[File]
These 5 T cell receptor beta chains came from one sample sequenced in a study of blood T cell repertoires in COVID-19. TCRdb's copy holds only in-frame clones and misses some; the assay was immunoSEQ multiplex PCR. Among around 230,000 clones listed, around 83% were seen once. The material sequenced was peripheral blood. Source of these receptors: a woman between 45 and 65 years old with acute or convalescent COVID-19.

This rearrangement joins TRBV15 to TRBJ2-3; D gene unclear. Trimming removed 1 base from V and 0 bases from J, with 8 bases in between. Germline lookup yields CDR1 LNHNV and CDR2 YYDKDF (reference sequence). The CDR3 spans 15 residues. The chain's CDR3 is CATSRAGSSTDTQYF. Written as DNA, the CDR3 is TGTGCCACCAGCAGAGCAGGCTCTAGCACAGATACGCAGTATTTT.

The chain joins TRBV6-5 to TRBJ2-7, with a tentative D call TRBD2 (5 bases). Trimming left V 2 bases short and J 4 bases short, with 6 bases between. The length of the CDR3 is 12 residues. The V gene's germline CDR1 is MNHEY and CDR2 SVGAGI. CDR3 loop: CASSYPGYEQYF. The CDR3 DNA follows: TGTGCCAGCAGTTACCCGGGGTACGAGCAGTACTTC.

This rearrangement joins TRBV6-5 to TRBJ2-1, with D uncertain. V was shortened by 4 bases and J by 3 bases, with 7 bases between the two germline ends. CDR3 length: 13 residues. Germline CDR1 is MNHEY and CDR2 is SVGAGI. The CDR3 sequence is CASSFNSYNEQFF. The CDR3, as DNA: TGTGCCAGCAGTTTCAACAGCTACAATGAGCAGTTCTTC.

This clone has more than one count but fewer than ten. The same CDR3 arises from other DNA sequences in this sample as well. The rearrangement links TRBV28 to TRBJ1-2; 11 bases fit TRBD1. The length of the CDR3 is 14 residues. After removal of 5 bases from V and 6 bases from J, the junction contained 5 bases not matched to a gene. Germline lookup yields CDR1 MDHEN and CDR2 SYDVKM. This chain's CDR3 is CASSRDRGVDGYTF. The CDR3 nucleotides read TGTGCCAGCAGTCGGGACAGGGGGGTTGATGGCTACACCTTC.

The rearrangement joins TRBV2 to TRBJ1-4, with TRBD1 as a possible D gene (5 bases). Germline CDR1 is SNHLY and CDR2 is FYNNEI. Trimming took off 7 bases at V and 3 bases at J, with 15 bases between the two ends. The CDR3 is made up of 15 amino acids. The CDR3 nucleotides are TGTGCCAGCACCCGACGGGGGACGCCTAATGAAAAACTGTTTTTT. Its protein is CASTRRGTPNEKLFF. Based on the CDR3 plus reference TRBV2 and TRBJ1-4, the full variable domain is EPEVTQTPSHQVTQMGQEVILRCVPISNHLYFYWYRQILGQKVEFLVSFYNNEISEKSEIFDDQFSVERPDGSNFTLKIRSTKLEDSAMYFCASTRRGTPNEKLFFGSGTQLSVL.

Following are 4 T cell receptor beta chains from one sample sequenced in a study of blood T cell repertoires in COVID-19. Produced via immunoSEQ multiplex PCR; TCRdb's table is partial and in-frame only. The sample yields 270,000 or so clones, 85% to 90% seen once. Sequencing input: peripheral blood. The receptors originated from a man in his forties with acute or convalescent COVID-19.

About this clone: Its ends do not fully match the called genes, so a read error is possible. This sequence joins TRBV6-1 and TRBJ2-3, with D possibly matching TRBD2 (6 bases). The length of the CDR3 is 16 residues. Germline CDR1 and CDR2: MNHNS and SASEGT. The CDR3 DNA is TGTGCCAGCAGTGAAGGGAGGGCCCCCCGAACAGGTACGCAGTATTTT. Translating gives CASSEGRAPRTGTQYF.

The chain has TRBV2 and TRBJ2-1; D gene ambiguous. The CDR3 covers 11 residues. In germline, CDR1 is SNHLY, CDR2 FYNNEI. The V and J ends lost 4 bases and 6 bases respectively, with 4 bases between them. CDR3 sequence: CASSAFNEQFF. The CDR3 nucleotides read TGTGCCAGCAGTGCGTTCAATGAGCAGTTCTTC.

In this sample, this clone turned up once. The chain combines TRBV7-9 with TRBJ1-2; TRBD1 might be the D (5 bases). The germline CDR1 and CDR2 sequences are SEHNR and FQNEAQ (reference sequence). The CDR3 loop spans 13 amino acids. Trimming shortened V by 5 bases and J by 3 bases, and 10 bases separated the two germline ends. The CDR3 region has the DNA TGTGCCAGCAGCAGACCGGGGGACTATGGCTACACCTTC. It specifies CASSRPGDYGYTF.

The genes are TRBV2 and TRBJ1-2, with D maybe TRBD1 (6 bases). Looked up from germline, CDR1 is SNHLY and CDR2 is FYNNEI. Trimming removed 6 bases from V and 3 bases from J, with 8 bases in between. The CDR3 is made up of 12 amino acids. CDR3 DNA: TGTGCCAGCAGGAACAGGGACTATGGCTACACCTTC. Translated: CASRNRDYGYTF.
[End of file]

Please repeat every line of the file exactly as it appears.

These 5 T cell receptor beta chains came from one sample sequenced in a study of blood T cell repertoires in COVID-19. TCRdb's copy holds only in-frame clones and misses some; the assay was immunoSEQ multiplex PCR. Among around 230,000 clones listed, around 83% were seen once. The material sequenced was peripheral blood. Source of these receptors: a woman between 45 and 65 years old with acute or convalescent COVID-19.

This rearrangement joins TRBV15 to TRBJ2-3; D gene unclear. Trimming removed 1 base from V and 0 bases from J, with 8 bases in between. Germline lookup yields CDR1 LNHNV and CDR2 YYDKDF (reference sequence). The CDR3 spans 15 residues. The chain's CDR3 is CATSRAGSSTDTQYF. Written as DNA, the CDR3 is TGTGCCACCAGCAGAGCAGGCTCTAGCACAGATACGCAGTATTTT.

The chain joins TRBV6-5 to TRBJ2-7, with a tentative D call TRBD2 (5 bases). Trimming left V 2 bases short and J 4 bases short, with 6 bases between. The length of the CDR3 is 12 residues. The V gene's germline CDR1 is MNHEY and CDR2 SVGAGI. CDR3 loop: CASSYPGYEQYF. The CDR3 DNA follows: TGTGCCAGCAGTTACCCGGGGTACGAGCAGTACTTC.

This rearrangement joins TRBV6-5 to TRBJ2-1, with D uncertain. V was shortened by 4 bases and J by 3 bases, with 7 bases between the two germline ends. CDR3 length: 13 residues. Germline CDR1 is MNHEY and CDR2 is SVGAGI. The CDR3 sequence is CASSFNSYNEQFF. The CDR3, as DNA: TGTGCCAGCAGTTTCAACAGCTACAATGAGCAGTTCTTC.

This clone has more than one count but fewer than ten. The same CDR3 arises from other DNA sequences in this sample as well. The rearrangement links TRBV28 to TRBJ1-2; 11 bases fit TRBD1. The length of the CDR3 is 14 residues. After removal of 5 bases from V and 6 bases from J, the junction contained 5 bases not matched to a gene. Germline lookup yields CDR1 MDHEN and CDR2 SYDVKM. This chain's CDR3 is CASSRDRGVDGYTF. The CDR3 nucleotides read TGTGCCAGCAGTCGGGACAGGGGGGTTGATGGCTACACCTTC.

The rearrangement joins TRBV2 to TRBJ1-4, with TRBD1 as a possible D gene (5 bases). Germline CDR1 is SNHLY and CDR2 is FYNNEI. Trimming took off 7 bases at V and 3 bases at J, with 15 bases between the two ends. The CDR3 is made up of 15 amino acids. The CDR3 nucleotides are TGTGCCAGCACCCGACGGGGGACGCCTAATGAAAAACTGTTTTTT. Its protein is CASTRRGTPNEKLFF. Based on the CDR3 plus reference TRBV2 and TRBJ1-4, the full variable domain is EPEVTQTPSHQVTQMGQEVILRCVPISNHLYFYWYRQILGQKVEFLVSFYNNEISEKSEIFDDQFSVERPDGSNFTLKIRSTKLEDSAMYFCASTRRGTPNEKLFFGSGTQLSVL.

Following are 4 T cell receptor beta chains from one sample sequenced in a study of blood T cell repertoires in COVID-19. Produced via immunoSEQ multiplex PCR; TCRdb's table is partial and in-frame only. The sample yields 270,000 or so clones, 85% to 90% seen once. Sequencing input: peripheral blood. The receptors originated from a man in his forties with acute or convalescent COVID-19.

About this clone: Its ends do not fully match the called genes, so a read error is possible. This sequence joins TRBV6-1 and TRBJ2-3, with D possibly matching TRBD2 (6 bases). The length of the CDR3 is 16 residues. Germline CDR1 and CDR2: MNHNS and SASEGT. The CDR3 DNA is TGTGCCAGCAGTGAAGGGAGGGCCCCCCGAACAGGTACGCAGTATTTT. Translating gives CASSEGRAPRTGTQYF.

The chain has TRBV2 and TRBJ2-1; D gene ambiguous. The CDR3 covers 11 residues. In germline, CDR1 is SNHLY, CDR2 FYNNEI. The V and J ends lost 4 bases and 6 bases respectively, with 4 bases between them. CDR3 sequence: CASSAFNEQFF. The CDR3 nucleotides read TGTGCCAGCAGTGCGTTCAATGAGCAGTTCTTC.

In this sample, this clone turned up once. The chain combines TRBV7-9 with TRBJ1-2; TRBD1 might be the D (5 bases). The germline CDR1 and CDR2 sequences are SEHNR and FQNEAQ (reference sequence). The CDR3 loop spans 13 amino acids. Trimming shortened V by 5 bases and J by 3 bases, and 10 bases separated the two germline ends. The CDR3 region has the DNA TGTGCCAGCAGCAGACCGGGGGACTATGGCTACACCTTC. It specifies CASSRPGDYGYTF.

The genes are TRBV2 and TRBJ1-2, with D maybe TRBD1 (6 bases). Looked up from germline, CDR1 is SNHLY and CDR2 is FYNNEI. Trimming removed 6 bases from V and 3 bases from J, with 8 bases in between. The CDR3 is made up of 12 amino acids. CDR3 DNA: TGTGCCAGCAGGAACAGGGACTATGGCTACACCTTC. Translated: CASRNRDYGYTF.